[Ads-l] Request 01: Quote: [Dancing is] a perpendicular expression of a horizontal desire

ADSGarson O'Toole adsgarsonotoole at GMAIL.COM
Thu Sep 8 22:15:46 EDT 2016

Great thanks to Jesse Sheidlower who accessed the PDF in Proquest.
Here are the details:

[ref] 1962 March 23, New Statesman, Late Perpendicular by George
Melly, Start Page 426, Quote Page 426, Column 3, New Statesman Ltd.,
London. (ProQuest)[/ref]

[Begin excerpt]
I have spent a certain amount of time lately watching people in London
dance in the various new ways. I report what went on in three very
different places where my fellow countrymen and women had come
together to give what Shaw called 'a perpendicular expression of a
horizontal desire'.
[End excerpt]

In 1970 George Melly published a book about pop culture, and he
reprinted the column containing the saying that he wrote for the
Guardian in 1962. Here are the introductory words he wrote:

[ref] 1970, Revolt into Style: The Pop Arts in Britain by George
Melly, Quote Page 66, Allen Lane: The Penguin Press, London. (Verified
with scans)[/ref]

[Begin excerpt]
In the spring of 1962 Karl Miller, then Literary Editor of the New
Statesman, asked me to write a piece on how people were dancing in
London, for the twist, coinciding as it did with the arrival of the
discotheque, those wombs of 'Swinging London', had sparked off a
considerable terpsichorian revival. I reprint it here because I think
it caught something of the pop atmosphere of that time. It was called
'Late Perpendicular'.
[End excerpt]

Below is the third earliest citation in 1968 which I am trying to
verify. The book is available at the University of Georgia, Main
Library 3rd floor sayeth the catalog.

Year: 1968
Title: Talking About It Helps
Author: Anthony Nayman
Publisher: Hutchinson, London
Quote Page 97
Database: Google Snippet; Data may be inaccurate

[Begin excerpt]
'Are you taking me to the dance this weekend?' she asked.
She knew every corner and cupboard in that building. This time the
venue chosen for our cool sitting-out was a tiny committee room
unfrequented by vertical expressors of horizontal desires.
[End excerpt]

In 1972 a letter published in the widely-syndicated column of Ann
Landers criticized the practice of married women dancing closely with
other men. Landers initial viewed such dancing as acceptable. However,
the feedback she received was sharply negative, and in a later column
Landers retracted her remarks.

[ref] 1972 October 27, Tucson Daily Citizen, Young, fired-up execs
could listen more by Ann Landers, Quote Page 43, Column 5, Tucson,
Arizona. (Newspapers_com)[/ref]

[Begin excerpt]
Dear Houston: Since you obviously consider dancing a vertical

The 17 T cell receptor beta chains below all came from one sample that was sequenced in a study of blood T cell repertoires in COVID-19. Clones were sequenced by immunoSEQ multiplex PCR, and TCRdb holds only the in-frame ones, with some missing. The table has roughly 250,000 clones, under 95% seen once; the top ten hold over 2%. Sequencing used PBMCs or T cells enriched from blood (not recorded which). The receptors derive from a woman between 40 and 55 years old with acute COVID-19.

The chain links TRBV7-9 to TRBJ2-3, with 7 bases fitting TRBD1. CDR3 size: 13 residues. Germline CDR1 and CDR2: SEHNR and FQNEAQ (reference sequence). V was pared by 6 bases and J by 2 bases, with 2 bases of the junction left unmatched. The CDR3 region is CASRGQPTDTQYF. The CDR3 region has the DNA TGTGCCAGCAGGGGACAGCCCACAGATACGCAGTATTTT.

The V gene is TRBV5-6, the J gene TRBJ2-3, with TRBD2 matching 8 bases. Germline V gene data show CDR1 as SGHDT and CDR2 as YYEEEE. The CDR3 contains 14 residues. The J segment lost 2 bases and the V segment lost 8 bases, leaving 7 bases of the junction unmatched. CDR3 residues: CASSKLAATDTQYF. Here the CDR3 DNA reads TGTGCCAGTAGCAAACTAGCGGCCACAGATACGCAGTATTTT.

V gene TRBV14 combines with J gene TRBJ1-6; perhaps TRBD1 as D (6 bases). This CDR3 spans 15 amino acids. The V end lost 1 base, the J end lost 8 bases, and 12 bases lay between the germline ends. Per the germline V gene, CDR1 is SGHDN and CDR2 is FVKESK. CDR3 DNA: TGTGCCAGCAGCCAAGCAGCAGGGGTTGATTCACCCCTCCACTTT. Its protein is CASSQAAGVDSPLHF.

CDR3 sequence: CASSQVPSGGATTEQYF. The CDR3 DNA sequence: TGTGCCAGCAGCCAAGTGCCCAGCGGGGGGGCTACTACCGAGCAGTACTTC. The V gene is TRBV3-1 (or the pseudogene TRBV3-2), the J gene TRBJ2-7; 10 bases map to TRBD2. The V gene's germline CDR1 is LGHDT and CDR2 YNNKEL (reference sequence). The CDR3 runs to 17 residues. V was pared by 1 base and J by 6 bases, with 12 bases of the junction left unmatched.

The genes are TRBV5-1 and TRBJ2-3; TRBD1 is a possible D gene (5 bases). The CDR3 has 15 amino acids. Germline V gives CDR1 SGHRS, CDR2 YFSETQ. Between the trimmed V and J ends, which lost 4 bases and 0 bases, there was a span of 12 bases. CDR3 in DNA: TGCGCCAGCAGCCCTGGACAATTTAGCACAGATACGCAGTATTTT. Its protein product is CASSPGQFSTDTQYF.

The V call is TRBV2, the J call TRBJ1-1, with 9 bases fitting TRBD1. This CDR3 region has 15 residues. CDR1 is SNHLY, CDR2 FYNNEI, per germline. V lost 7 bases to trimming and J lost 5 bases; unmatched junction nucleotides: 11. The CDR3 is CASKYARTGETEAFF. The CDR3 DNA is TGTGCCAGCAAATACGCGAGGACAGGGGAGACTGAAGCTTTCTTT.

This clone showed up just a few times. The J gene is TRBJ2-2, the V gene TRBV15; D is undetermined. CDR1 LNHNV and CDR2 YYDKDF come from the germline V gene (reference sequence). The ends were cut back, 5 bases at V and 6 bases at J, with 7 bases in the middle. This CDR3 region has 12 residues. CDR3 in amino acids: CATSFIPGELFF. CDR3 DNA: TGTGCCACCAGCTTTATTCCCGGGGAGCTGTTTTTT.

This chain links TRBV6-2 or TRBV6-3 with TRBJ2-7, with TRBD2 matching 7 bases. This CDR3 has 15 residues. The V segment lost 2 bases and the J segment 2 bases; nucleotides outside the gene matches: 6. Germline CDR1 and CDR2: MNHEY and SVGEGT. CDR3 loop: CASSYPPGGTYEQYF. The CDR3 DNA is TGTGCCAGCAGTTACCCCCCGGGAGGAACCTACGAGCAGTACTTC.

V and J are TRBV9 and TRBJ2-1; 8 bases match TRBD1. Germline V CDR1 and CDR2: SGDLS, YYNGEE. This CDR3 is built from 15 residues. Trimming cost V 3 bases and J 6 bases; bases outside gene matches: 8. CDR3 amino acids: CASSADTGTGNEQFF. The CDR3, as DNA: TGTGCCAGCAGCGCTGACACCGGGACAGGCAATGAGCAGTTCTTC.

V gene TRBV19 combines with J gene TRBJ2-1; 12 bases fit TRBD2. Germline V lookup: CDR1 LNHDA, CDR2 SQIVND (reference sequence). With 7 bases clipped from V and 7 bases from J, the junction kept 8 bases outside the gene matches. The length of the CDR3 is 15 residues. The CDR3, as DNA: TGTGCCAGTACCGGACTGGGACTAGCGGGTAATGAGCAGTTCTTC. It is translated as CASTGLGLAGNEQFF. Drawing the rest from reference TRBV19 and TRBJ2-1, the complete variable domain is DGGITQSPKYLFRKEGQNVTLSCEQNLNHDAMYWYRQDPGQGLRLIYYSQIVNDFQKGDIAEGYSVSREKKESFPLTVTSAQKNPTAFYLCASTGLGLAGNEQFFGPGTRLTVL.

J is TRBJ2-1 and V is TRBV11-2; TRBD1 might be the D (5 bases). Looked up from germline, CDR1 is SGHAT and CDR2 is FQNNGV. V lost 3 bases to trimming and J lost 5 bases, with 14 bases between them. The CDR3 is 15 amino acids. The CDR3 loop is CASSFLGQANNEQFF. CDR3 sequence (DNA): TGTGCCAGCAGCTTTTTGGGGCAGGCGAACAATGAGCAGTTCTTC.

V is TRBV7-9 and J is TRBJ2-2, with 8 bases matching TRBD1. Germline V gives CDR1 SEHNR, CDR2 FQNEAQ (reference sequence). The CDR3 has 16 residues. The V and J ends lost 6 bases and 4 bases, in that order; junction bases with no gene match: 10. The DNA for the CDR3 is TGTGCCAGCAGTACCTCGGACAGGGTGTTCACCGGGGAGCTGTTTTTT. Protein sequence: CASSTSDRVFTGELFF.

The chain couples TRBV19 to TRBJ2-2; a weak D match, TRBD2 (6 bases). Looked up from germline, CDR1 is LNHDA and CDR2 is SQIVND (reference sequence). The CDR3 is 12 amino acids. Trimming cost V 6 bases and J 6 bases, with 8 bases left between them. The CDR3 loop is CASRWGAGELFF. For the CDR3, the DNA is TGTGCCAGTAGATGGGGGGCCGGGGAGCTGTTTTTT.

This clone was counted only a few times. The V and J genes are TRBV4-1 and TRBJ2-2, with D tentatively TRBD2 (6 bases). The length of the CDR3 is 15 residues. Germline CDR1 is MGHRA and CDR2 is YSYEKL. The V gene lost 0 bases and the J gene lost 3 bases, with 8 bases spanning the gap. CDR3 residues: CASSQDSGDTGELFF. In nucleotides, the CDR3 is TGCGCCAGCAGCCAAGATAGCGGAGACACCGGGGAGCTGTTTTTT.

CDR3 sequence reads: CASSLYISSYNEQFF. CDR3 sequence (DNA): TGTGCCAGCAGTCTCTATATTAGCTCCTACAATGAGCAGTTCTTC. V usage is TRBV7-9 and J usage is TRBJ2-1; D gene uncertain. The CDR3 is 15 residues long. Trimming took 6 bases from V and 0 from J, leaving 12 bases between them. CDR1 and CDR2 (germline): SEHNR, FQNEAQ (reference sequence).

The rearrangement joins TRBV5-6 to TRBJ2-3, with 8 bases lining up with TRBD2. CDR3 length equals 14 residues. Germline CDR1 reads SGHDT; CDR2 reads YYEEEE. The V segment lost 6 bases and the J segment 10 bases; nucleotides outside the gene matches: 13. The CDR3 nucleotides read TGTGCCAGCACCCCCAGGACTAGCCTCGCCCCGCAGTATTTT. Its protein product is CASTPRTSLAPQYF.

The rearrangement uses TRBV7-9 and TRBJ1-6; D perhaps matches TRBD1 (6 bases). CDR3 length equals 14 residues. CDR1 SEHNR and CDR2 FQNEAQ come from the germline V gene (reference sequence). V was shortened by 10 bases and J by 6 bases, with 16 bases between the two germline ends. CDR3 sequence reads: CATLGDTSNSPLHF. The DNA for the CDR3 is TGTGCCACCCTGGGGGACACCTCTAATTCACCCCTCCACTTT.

expression of a horizontal idea, it's no wonder you and your wife are
fighting about it. I see nothing evil about dancing cheek-to-cheek,
breast-to-chest or belly-to-belly.
[End excerpt]

Barry Popik has a useful entry on this topic:

“Dancing is a vertical expression of a horizontal desire”
Entry from February 01, 2013


On Thu, Sep 8, 2016 at 6:48 PM, Peter Reitan <pjreitan at hotmail.com> wrote:
> I'm only familiar with its corollary as expressed in the old joke:
> Why can't Baptists have sex standing up?
> Because it might lead to dancing.
>> Date: Thu, 8 Sep 2016 17:17:34 -0400
>> From: adsgarsonotoole at GMAIL.COM
>> Subject: Request 01: Quote: [Dancing is] a perpendicular expression of a horizontal desire
>> ---------------------- Information from the mail header -----------------------
>> Sender:       American Dialect Society <ADS-L at LISTSERV.UGA.EDU>
>> Poster:       ADSGarson O'Toole <adsgarsonotoole at GMAIL.COM>
>> Subject:      Request 01: Quote: [Dancing is] a perpendicular expression of a
>>               horizontal desire
>> -------------------------------------------------------------------------------
>> I've been asked to trace the expression in the subject line which has
>> been attributed to George Bernard Shaw. The Yale Books of Quotations
>> (and other references) point to "New Statesman" on March 23, 1962.
>> First request: I believe that the ProQuest Periodicals database has
>> this, and I would love to see the full context. Perhaps someone would
>> be willing to relay a PDF?
>> Additional background information: I've found variants in which
>> "perpendicular expression" is changed to "vertical expression" or
>> "vertical manifestation". Also, "horizontal desire" is changed to
>> "horizontal wish" or " horizontal idea".
>> Here is a fun precursor maxim printed in a London periodical in 1914:
>> [ref] 1914 April 16, The New Age: A Weekly Review of Politics,
>> Literature, and Art, Volume 14, Number 24, Some Maxims on Americans,
>> New York and Newport by Sebastian Sorrell, Quote Page 764, Column 2,
>> The New Age Press, Ltd, London. (HathiTrust Full View)[/ref]
>> [Begin excerpt]
>> The Woolworth and Singer Buildings: The perpendicular expression for
>> the horizontal growth of American fortunes.
>> [End excerpt]
>> Garson
>> ------------------------------------------------------------
>> The American Dialect Society - http://www.americandialect.org
> ------------------------------------------------------------
> The American Dialect Society - http://www.americandialect.org

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